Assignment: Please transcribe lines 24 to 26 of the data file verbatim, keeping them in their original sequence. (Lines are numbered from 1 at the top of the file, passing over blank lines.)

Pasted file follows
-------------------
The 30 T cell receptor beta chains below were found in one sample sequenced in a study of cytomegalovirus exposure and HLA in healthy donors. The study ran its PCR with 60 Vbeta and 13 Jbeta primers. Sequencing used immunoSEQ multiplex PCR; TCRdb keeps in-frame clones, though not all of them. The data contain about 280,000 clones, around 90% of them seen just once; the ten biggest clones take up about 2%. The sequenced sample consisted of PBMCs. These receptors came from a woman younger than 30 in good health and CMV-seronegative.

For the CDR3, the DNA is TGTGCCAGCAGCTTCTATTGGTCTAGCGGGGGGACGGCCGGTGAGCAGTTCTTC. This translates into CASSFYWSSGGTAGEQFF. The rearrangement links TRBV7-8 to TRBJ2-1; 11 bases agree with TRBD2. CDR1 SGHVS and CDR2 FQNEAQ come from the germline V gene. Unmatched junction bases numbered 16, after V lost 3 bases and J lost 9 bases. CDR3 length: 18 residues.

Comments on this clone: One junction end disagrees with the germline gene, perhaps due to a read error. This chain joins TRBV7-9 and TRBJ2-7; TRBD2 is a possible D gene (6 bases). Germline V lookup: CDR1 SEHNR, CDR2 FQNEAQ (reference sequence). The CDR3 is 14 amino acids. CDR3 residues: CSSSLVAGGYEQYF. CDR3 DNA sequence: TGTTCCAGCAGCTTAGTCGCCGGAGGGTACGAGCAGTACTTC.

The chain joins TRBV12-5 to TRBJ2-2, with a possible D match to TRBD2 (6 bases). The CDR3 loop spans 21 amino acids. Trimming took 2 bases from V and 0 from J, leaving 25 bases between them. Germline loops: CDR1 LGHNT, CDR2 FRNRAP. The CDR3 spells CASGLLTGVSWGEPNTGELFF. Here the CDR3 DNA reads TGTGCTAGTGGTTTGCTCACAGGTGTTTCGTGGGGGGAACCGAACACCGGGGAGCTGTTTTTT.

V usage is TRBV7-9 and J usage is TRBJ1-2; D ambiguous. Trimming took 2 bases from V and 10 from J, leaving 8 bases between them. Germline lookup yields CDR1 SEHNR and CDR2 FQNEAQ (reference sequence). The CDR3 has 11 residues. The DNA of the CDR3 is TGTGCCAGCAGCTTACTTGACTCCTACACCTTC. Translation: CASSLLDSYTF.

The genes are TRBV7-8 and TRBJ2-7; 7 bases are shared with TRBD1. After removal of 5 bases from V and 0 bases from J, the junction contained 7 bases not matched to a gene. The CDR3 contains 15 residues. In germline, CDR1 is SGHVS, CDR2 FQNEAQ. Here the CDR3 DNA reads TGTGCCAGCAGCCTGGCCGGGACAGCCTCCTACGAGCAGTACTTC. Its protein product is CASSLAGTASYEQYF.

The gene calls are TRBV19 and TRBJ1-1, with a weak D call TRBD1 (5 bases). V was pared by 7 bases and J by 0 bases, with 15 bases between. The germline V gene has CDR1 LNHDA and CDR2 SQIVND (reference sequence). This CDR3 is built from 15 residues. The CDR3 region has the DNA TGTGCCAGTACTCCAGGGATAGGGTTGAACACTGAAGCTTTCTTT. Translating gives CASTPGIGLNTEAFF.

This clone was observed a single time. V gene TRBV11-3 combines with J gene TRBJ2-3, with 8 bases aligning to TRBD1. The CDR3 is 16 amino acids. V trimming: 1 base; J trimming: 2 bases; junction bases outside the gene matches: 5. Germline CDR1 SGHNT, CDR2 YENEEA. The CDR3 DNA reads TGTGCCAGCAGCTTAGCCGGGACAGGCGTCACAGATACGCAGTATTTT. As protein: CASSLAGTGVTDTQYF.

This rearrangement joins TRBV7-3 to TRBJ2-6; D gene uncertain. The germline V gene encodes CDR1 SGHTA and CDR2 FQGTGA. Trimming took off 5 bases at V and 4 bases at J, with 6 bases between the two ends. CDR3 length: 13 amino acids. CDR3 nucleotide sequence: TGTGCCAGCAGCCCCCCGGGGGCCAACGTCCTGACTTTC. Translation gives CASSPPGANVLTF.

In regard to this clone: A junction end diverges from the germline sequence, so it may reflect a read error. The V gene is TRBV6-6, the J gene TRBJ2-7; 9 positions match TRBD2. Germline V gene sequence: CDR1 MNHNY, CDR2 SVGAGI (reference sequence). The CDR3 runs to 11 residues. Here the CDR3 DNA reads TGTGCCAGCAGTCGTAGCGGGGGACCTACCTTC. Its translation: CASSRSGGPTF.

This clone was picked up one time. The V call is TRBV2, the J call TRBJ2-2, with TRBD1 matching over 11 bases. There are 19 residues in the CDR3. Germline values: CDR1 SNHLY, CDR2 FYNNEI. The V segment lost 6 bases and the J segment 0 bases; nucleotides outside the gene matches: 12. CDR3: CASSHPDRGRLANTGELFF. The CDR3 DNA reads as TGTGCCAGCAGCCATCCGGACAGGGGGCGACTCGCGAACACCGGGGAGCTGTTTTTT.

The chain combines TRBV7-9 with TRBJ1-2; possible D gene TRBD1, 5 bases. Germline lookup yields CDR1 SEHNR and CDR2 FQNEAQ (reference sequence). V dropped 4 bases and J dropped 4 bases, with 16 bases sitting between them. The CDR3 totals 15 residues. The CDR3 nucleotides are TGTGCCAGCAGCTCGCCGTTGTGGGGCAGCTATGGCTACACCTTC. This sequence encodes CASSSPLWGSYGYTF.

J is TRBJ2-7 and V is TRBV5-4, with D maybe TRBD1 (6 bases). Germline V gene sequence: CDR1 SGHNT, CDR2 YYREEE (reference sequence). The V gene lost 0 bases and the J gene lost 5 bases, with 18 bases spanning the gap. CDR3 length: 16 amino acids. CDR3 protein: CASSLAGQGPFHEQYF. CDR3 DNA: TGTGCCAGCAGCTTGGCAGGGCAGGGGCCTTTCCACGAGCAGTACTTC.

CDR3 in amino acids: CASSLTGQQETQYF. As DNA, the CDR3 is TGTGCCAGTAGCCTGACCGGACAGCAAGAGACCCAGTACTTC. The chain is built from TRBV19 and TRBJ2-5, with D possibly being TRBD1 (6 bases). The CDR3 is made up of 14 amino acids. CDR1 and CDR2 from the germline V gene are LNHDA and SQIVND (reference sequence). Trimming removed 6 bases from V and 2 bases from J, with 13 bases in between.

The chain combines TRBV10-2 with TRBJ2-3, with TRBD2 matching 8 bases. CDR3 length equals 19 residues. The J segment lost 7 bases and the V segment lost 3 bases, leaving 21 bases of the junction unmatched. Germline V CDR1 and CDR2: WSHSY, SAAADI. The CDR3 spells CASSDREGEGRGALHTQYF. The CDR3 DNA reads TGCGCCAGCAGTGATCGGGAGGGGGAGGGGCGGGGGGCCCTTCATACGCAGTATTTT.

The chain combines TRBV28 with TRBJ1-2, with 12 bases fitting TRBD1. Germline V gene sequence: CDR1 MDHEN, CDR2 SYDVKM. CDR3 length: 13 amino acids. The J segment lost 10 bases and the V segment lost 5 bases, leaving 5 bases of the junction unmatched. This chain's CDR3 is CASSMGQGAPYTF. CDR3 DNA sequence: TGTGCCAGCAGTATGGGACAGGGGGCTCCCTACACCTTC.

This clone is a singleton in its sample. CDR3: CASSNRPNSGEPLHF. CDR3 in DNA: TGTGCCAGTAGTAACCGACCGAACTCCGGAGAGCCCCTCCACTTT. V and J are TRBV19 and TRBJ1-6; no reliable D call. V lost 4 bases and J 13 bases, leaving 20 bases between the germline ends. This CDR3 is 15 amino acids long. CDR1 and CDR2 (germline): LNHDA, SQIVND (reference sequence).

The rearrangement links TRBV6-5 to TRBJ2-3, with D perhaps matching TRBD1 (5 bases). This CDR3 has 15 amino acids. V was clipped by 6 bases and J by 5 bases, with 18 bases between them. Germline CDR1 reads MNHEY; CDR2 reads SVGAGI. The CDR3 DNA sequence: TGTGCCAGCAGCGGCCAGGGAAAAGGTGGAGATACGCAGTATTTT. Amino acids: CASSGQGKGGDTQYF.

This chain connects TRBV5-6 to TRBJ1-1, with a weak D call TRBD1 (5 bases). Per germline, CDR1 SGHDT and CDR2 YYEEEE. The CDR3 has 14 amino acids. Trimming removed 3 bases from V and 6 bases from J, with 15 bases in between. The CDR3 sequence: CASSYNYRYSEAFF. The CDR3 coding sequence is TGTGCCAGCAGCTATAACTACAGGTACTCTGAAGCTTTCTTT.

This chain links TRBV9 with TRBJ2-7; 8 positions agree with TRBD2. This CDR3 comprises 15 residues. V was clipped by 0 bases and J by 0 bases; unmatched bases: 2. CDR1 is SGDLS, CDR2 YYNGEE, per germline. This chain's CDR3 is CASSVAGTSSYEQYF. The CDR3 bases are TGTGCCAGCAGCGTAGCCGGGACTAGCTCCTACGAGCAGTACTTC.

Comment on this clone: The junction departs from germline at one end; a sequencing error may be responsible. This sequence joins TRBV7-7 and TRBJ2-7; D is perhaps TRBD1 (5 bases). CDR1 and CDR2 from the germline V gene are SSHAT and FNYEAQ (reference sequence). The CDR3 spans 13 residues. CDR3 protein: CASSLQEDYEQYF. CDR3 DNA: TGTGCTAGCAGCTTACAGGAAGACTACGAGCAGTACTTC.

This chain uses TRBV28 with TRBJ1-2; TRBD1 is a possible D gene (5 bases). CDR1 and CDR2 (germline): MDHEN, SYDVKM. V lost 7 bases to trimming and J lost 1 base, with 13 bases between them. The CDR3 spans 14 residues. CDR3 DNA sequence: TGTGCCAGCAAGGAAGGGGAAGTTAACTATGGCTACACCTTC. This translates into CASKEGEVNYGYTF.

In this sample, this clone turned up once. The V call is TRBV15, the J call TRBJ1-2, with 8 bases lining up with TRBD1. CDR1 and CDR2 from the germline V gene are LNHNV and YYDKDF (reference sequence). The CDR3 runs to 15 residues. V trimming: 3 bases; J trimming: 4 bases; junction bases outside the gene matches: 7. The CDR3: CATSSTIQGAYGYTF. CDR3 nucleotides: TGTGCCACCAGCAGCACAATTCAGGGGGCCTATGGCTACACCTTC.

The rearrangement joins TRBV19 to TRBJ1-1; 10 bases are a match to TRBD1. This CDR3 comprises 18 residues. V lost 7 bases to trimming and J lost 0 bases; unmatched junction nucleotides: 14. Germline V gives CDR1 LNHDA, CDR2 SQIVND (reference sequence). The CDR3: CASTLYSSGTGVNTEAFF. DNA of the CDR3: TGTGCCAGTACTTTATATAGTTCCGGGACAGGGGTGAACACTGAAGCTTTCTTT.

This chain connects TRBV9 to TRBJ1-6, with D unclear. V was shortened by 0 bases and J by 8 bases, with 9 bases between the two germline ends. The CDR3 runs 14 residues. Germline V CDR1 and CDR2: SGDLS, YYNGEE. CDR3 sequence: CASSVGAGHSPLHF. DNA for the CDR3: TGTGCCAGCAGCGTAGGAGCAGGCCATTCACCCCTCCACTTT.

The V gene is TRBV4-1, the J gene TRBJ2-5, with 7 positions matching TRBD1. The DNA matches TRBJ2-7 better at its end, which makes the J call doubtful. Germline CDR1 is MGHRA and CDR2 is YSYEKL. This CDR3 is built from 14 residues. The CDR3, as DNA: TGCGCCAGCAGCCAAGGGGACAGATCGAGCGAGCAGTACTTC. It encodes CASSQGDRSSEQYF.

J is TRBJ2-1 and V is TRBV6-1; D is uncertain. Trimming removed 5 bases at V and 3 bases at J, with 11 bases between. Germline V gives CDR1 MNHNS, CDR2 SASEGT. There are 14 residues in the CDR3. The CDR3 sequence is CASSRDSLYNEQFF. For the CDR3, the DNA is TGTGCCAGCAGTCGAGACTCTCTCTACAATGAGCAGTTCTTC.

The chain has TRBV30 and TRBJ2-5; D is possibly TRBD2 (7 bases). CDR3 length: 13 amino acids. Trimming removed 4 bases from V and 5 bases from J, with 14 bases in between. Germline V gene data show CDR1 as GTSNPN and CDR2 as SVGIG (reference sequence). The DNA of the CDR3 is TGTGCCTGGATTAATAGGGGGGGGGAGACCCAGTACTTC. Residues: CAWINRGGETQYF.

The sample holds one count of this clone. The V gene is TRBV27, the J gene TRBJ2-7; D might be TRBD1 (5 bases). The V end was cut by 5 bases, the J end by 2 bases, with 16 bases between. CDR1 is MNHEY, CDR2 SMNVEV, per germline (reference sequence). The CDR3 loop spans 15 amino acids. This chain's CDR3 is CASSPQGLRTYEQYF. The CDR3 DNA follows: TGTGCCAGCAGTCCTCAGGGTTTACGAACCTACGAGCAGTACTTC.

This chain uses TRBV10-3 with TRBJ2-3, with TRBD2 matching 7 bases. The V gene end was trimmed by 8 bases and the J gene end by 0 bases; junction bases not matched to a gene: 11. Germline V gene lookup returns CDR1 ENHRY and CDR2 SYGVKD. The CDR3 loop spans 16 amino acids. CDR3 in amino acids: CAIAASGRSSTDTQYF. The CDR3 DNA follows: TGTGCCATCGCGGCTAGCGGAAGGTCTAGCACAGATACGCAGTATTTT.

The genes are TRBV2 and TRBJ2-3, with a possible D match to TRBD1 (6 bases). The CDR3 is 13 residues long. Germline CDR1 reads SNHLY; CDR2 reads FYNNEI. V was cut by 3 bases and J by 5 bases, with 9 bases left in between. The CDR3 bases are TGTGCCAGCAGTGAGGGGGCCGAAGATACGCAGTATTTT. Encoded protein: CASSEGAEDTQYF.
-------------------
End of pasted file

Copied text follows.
The rearrangement joins TRBV19 to TRBJ1-1; 10 bases are a match to TRBD1. This CDR3 comprises 18 residues. V lost 7 bases to trimming and J lost 0 bases; unmatched junction nucleotides: 14. Germline V gives CDR1 LNHDA, CDR2 SQIVND (reference sequence). The CDR3: CASTLYSSGTGVNTEAFF. DNA of the CDR3: TGTGCCAGTACTTTATATAGTTCCGGGACAGGGGTGAACACTGAAGCTTTCTTT.

This chain connects TRBV9 to TRBJ1-6, with D unclear. V was shortened by 0 bases and J by 8 bases, with 9 bases between the two germline ends. The CDR3 runs 14 residues. Germline V CDR1 and CDR2: SGDLS, YYNGEE. CDR3 sequence: CASSVGAGHSPLHF. DNA for the CDR3: TGTGCCAGCAGCGTAGGAGCAGGCCATTCACCCCTCCACTTT.

The V gene is TRBV4-1, the J gene TRBJ2-5, with 7 positions matching TRBD1. The DNA matches TRBJ2-7 better at its end, which makes the J call doubtful. Germline CDR1 is MGHRA and CDR2 is YSYEKL. This CDR3 is built from 14 residues. The CDR3, as DNA: TGCGCCAGCAGCCAAGGGGACAGATCGAGCGAGCAGTACTTC. It encodes CASSQGDRSSEQYF.